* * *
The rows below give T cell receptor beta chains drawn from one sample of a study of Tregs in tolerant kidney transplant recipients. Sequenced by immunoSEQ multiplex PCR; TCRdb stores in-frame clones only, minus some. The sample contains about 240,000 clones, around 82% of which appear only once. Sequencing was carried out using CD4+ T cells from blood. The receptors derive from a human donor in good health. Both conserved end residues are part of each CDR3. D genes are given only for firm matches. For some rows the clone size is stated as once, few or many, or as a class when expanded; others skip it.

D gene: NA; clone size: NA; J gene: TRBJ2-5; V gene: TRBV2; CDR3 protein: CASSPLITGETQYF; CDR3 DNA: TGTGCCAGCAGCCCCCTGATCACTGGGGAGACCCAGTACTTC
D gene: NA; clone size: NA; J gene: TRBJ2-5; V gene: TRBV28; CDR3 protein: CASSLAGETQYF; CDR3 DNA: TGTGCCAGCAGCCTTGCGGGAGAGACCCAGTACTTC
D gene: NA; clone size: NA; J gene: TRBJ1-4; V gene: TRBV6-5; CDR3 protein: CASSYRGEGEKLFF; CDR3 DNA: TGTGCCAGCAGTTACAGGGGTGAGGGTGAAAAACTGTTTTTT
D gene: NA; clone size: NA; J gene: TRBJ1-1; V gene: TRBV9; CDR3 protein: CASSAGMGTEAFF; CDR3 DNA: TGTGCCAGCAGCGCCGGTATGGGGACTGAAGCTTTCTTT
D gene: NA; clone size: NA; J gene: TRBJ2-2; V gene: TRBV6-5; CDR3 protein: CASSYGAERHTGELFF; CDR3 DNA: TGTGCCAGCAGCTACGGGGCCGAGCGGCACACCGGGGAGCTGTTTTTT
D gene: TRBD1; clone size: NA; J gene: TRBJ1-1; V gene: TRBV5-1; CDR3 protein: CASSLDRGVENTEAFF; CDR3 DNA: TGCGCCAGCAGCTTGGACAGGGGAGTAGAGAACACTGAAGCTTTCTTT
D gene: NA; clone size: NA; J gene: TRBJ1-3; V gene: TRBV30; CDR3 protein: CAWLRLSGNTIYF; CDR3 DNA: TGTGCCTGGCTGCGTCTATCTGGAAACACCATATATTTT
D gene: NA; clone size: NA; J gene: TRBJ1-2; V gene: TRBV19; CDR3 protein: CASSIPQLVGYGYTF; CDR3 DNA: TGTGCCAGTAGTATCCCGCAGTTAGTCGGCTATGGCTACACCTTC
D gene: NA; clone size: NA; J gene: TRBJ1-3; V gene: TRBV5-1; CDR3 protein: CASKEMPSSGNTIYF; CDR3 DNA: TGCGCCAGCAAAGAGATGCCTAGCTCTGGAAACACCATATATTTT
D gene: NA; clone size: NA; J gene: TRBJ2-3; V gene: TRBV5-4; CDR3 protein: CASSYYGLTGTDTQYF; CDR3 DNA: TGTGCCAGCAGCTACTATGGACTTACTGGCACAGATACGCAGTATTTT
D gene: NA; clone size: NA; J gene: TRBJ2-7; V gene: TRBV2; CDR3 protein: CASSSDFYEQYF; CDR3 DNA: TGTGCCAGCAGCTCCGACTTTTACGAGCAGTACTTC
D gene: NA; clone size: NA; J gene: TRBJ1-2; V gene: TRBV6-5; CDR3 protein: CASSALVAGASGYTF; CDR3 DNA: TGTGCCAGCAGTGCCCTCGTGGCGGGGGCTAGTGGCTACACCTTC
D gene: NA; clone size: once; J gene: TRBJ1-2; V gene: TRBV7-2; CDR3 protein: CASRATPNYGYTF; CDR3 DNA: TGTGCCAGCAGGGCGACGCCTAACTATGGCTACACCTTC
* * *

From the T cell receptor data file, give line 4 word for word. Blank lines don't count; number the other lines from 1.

D gene: NA; clone size: NA; J gene: TRBJ1-4; V gene: TRBV6-5; CDR3 protein: CASSYRGEGEKLFF; CDR3 DNA: TGTGCCAGCAGTTACAGGGGTGAGGGTGAAAAACTGTTTTTT